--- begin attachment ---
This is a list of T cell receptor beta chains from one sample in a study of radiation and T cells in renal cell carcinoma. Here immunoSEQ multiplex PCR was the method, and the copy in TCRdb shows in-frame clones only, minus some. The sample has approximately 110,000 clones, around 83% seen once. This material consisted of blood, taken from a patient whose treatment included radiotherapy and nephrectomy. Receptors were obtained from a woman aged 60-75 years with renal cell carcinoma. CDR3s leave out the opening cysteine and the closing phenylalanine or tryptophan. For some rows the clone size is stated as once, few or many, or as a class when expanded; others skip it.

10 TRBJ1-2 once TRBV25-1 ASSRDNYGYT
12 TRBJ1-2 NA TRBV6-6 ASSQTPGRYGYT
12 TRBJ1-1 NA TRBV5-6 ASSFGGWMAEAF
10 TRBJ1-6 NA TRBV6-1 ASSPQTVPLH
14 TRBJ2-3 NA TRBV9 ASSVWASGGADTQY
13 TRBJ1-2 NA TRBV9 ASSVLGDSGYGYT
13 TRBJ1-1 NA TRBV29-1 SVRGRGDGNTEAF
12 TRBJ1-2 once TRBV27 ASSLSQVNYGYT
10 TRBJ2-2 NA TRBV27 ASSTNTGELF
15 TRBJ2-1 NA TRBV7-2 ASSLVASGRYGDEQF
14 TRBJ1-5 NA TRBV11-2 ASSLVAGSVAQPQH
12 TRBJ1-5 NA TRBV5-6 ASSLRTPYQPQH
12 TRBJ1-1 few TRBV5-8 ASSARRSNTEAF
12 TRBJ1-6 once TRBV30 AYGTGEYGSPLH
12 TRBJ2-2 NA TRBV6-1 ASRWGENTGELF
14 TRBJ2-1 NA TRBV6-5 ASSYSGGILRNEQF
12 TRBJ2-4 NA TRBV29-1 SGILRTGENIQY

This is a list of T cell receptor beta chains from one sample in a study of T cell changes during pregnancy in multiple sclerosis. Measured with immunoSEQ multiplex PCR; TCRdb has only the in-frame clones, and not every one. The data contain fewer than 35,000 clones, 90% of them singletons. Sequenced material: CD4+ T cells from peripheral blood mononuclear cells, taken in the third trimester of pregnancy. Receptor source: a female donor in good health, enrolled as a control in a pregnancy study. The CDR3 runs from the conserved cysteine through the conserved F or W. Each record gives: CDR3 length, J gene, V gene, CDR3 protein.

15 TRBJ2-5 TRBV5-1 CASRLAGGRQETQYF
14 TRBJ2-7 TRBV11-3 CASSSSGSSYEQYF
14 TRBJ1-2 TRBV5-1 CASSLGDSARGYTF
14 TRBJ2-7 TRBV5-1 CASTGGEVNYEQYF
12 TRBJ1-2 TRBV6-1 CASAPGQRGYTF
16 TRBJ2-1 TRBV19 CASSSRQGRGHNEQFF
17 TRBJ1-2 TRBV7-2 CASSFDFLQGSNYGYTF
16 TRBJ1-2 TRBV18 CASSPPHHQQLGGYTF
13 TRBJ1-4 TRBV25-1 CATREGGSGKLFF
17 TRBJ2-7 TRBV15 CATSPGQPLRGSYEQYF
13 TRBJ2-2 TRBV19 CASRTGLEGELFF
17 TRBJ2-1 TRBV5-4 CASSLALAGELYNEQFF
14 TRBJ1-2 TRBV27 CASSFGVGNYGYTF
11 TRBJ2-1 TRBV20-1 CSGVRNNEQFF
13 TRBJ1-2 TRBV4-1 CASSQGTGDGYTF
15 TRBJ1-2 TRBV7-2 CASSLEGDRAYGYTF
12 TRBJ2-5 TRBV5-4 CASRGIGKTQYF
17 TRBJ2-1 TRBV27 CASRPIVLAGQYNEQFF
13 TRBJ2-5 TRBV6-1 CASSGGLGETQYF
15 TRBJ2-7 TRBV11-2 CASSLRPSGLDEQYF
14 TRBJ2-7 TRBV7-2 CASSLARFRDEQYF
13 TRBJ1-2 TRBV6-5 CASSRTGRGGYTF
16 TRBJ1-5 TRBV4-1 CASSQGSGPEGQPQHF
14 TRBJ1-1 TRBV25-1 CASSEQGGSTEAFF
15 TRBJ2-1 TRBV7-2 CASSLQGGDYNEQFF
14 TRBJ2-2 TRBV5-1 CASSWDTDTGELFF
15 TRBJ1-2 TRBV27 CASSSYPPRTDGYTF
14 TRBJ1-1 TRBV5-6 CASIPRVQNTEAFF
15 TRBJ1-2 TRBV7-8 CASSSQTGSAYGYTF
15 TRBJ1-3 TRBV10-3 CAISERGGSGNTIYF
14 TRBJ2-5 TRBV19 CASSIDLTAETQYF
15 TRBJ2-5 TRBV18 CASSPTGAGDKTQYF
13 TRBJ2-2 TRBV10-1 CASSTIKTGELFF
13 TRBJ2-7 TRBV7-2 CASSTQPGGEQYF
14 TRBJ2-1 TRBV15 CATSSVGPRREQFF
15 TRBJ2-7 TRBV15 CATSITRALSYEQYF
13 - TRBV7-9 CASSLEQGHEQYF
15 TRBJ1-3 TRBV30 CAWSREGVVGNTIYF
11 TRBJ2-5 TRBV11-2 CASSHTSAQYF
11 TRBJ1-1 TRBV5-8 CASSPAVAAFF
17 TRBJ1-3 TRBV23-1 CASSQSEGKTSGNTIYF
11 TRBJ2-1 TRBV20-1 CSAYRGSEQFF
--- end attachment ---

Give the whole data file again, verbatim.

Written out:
This is a list of T cell receptor beta chains from one sample in a study of radiation and T cells in renal cell carcinoma. Here immunoSEQ multiplex PCR was the method, and the copy in TCRdb shows in-frame clones only, minus some. The sample has approximately 110,000 clones, around 83% seen once. This material consisted of blood, taken from a patient whose treatment included radiotherapy and nephrectomy. Receptors were obtained from a woman aged 60-75 years with renal cell carcinoma. CDR3s leave out the opening cysteine and the closing phenylalanine or tryptophan. For some rows the clone size is stated as once, few or many, or as a class when expanded; others skip it.

10 TRBJ1-2 once TRBV25-1 ASSRDNYGYT
12 TRBJ1-2 NA TRBV6-6 ASSQTPGRYGYT
12 TRBJ1-1 NA TRBV5-6 ASSFGGWMAEAF
10 TRBJ1-6 NA TRBV6-1 ASSPQTVPLH
14 TRBJ2-3 NA TRBV9 ASSVWASGGADTQY
13 TRBJ1-2 NA TRBV9 ASSVLGDSGYGYT
13 TRBJ1-1 NA TRBV29-1 SVRGRGDGNTEAF
12 TRBJ1-2 once TRBV27 ASSLSQVNYGYT
10 TRBJ2-2 NA TRBV27 ASSTNTGELF
15 TRBJ2-1 NA TRBV7-2 ASSLVASGRYGDEQF
14 TRBJ1-5 NA TRBV11-2 ASSLVAGSVAQPQH
12 TRBJ1-5 NA TRBV5-6 ASSLRTPYQPQH
12 TRBJ1-1 few TRBV5-8 ASSARRSNTEAF
12 TRBJ1-6 once TRBV30 AYGTGEYGSPLH
12 TRBJ2-2 NA TRBV6-1 ASRWGENTGELF
14 TRBJ2-1 NA TRBV6-5 ASSYSGGILRNEQF
12 TRBJ2-4 NA TRBV29-1 SGILRTGENIQY

This is a list of T cell receptor beta chains from one sample in a study of T cell changes during pregnancy in multiple sclerosis. Measured with immunoSEQ multiplex PCR; TCRdb has only the in-frame clones, and not every one. The data contain fewer than 35,000 clones, 90% of them singletons. Sequenced material: CD4+ T cells from peripheral blood mononuclear cells, taken in the third trimester of pregnancy. Receptor source: a female donor in good health, enrolled as a control in a pregnancy study. The CDR3 runs from the conserved cysteine through the conserved F or W. Each record gives: CDR3 length, J gene, V gene, CDR3 protein.

15 TRBJ2-5 TRBV5-1 CASRLAGGRQETQYF
14 TRBJ2-7 TRBV11-3 CASSSSGSSYEQYF
14 TRBJ1-2 TRBV5-1 CASSLGDSARGYTF
14 TRBJ2-7 TRBV5-1 CASTGGEVNYEQYF
12 TRBJ1-2 TRBV6-1 CASAPGQRGYTF
16 TRBJ2-1 TRBV19 CASSSRQGRGHNEQFF
17 TRBJ1-2 TRBV7-2 CASSFDFLQGSNYGYTF
16 TRBJ1-2 TRBV18 CASSPPHHQQLGGYTF
13 TRBJ1-4 TRBV25-1 CATREGGSGKLFF
17 TRBJ2-7 TRBV15 CATSPGQPLRGSYEQYF
13 TRBJ2-2 TRBV19 CASRTGLEGELFF
17 TRBJ2-1 TRBV5-4 CASSLALAGELYNEQFF
14 TRBJ1-2 TRBV27 CASSFGVGNYGYTF
11 TRBJ2-1 TRBV20-1 CSGVRNNEQFF
13 TRBJ1-2 TRBV4-1 CASSQGTGDGYTF
15 TRBJ1-2 TRBV7-2 CASSLEGDRAYGYTF
12 TRBJ2-5 TRBV5-4 CASRGIGKTQYF
17 TRBJ2-1 TRBV27 CASRPIVLAGQYNEQFF
13 TRBJ2-5 TRBV6-1 CASSGGLGETQYF
15 TRBJ2-7 TRBV11-2 CASSLRPSGLDEQYF
14 TRBJ2-7 TRBV7-2 CASSLARFRDEQYF
13 TRBJ1-2 TRBV6-5 CASSRTGRGGYTF
16 TRBJ1-5 TRBV4-1 CASSQGSGPEGQPQHF
14 TRBJ1-1 TRBV25-1 CASSEQGGSTEAFF
15 TRBJ2-1 TRBV7-2 CASSLQGGDYNEQFF
14 TRBJ2-2 TRBV5-1 CASSWDTDTGELFF
15 TRBJ1-2 TRBV27 CASSSYPPRTDGYTF
14 TRBJ1-1 TRBV5-6 CASIPRVQNTEAFF
15 TRBJ1-2 TRBV7-8 CASSSQTGSAYGYTF
15 TRBJ1-3 TRBV10-3 CAISERGGSGNTIYF
14 TRBJ2-5 TRBV19 CASSIDLTAETQYF
15 TRBJ2-5 TRBV18 CASSPTGAGDKTQYF
13 TRBJ2-2 TRBV10-1 CASSTIKTGELFF
13 TRBJ2-7 TRBV7-2 CASSTQPGGEQYF
14 TRBJ2-1 TRBV15 CATSSVGPRREQFF
15 TRBJ2-7 TRBV15 CATSITRALSYEQYF
13 - TRBV7-9 CASSLEQGHEQYF
15 TRBJ1-3 TRBV30 CAWSREGVVGNTIYF
11 TRBJ2-5 TRBV11-2 CASSHTSAQYF
11 TRBJ1-1 TRBV5-8 CASSPAVAAFF
17 TRBJ1-3 TRBV23-1 CASSQSEGKTSGNTIYF
11 TRBJ2-1 TRBV20-1 CSAYRGSEQFF